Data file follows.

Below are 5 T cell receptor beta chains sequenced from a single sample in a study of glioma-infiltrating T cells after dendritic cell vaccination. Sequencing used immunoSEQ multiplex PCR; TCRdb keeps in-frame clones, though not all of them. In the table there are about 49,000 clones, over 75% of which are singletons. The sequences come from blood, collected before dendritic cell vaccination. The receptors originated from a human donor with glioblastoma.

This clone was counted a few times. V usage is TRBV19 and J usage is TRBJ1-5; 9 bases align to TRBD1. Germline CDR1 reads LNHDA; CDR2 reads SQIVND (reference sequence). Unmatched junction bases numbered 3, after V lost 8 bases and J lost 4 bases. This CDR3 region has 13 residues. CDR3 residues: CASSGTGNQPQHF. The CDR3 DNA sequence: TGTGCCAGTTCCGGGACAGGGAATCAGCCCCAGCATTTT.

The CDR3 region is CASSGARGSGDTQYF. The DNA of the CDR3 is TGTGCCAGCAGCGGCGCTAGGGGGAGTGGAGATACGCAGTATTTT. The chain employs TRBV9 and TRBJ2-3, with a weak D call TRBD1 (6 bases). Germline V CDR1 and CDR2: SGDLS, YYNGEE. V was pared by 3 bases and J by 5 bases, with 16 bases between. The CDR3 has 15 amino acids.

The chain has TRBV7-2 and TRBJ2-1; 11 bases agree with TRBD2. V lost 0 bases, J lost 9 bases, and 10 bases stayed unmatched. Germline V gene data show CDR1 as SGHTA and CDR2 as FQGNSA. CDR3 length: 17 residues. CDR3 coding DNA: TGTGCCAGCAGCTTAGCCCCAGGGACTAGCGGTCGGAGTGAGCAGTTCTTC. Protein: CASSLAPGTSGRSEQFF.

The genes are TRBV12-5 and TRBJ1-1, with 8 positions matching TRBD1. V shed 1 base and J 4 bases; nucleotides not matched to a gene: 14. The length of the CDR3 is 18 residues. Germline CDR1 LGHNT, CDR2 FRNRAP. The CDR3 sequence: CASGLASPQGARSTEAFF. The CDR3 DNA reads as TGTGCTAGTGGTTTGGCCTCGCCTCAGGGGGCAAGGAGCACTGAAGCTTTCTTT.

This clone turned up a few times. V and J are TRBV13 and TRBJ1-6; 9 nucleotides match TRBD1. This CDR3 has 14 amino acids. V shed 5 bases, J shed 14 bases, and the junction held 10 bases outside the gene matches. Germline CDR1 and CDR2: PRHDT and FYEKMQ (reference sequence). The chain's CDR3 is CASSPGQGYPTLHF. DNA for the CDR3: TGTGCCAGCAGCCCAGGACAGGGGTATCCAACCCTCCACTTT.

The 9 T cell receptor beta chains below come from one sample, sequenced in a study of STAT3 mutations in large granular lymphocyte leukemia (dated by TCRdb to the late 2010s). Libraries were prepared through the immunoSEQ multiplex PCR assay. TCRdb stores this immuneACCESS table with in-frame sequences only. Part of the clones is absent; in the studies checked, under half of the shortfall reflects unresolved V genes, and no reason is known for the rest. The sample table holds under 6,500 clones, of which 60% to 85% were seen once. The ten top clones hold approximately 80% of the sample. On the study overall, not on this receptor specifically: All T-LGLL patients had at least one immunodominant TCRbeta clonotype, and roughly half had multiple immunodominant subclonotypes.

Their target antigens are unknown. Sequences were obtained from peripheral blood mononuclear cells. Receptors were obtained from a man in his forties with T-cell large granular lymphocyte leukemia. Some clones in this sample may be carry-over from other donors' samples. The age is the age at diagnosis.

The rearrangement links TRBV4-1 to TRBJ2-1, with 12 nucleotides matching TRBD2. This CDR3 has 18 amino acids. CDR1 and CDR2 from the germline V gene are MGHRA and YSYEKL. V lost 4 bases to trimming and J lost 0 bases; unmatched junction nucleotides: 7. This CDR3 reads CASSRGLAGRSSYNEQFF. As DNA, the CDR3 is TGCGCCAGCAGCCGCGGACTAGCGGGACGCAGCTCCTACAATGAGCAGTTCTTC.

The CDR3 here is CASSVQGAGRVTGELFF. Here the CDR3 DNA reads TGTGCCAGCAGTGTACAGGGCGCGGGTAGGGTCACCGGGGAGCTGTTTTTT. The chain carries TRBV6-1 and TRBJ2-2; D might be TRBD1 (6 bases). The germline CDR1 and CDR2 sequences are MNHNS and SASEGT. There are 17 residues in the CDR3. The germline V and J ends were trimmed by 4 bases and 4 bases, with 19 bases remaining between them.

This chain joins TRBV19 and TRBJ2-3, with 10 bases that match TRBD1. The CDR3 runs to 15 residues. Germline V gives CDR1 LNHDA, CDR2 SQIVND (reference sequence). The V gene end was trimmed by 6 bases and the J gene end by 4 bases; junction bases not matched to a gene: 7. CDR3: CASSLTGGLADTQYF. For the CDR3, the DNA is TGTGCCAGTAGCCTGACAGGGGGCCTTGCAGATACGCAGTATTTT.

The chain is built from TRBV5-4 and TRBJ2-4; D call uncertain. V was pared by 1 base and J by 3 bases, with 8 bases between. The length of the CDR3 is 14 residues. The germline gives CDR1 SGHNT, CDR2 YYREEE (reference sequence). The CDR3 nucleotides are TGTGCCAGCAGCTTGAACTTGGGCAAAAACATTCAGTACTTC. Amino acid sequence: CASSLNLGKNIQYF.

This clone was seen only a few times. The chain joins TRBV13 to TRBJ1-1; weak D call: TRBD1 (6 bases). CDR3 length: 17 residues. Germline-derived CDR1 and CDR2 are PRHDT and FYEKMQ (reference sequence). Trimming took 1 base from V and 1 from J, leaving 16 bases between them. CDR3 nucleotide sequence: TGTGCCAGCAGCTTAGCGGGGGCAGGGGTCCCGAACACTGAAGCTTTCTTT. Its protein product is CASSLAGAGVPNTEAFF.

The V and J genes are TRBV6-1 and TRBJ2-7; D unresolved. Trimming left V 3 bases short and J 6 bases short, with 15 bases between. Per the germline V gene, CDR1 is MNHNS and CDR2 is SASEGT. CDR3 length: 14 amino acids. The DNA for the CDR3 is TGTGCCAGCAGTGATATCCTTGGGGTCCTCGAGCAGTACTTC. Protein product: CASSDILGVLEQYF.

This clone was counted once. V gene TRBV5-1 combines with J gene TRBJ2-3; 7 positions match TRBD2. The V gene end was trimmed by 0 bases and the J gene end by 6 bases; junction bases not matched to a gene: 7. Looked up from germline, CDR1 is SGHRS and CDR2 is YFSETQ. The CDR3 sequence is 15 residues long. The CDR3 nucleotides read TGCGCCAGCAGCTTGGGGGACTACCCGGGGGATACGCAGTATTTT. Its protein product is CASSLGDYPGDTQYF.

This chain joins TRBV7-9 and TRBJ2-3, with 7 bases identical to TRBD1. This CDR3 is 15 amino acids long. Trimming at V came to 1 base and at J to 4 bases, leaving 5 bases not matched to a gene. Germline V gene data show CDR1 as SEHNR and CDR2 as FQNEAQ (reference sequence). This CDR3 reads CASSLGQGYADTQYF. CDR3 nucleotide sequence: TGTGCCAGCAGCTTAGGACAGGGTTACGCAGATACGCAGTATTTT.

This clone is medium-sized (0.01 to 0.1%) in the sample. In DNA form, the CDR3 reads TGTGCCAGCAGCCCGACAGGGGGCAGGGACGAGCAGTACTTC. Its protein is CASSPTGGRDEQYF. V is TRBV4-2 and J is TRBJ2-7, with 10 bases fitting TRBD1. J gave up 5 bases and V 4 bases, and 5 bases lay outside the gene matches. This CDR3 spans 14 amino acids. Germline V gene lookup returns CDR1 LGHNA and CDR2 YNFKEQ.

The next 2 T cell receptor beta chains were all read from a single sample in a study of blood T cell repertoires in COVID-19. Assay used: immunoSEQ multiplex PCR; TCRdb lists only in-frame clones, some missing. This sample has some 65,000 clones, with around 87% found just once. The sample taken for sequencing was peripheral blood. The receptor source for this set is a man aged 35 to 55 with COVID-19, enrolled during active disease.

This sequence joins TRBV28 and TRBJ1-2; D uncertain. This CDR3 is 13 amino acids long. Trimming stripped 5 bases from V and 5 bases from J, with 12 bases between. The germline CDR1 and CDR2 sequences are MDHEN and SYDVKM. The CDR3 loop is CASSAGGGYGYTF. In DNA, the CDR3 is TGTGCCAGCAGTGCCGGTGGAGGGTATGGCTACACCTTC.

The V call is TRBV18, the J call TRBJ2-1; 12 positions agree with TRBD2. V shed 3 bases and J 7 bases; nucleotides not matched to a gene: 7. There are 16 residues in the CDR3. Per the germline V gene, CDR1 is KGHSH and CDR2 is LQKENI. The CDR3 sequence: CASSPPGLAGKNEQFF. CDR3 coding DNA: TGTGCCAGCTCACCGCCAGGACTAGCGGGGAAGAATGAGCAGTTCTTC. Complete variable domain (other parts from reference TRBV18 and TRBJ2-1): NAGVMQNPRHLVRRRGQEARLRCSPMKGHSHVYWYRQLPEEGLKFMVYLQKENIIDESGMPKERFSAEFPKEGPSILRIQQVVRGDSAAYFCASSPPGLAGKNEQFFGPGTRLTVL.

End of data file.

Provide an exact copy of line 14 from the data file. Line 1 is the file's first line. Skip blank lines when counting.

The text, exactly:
The V and J genes are TRBV6-1 and TRBJ2-7; D unresolved. Trimming left V 3 bases short and J 6 bases short, with 15 bases between. Per the germline V gene, CDR1 is MNHNS and CDR2 is SASEGT. CDR3 length: 14 amino acids. The DNA for the CDR3 is TGTGCCAGCAGTGATATCCTTGGGGTCCTCGAGCAGTACTTC. Protein product: CASSDILGVLEQYF.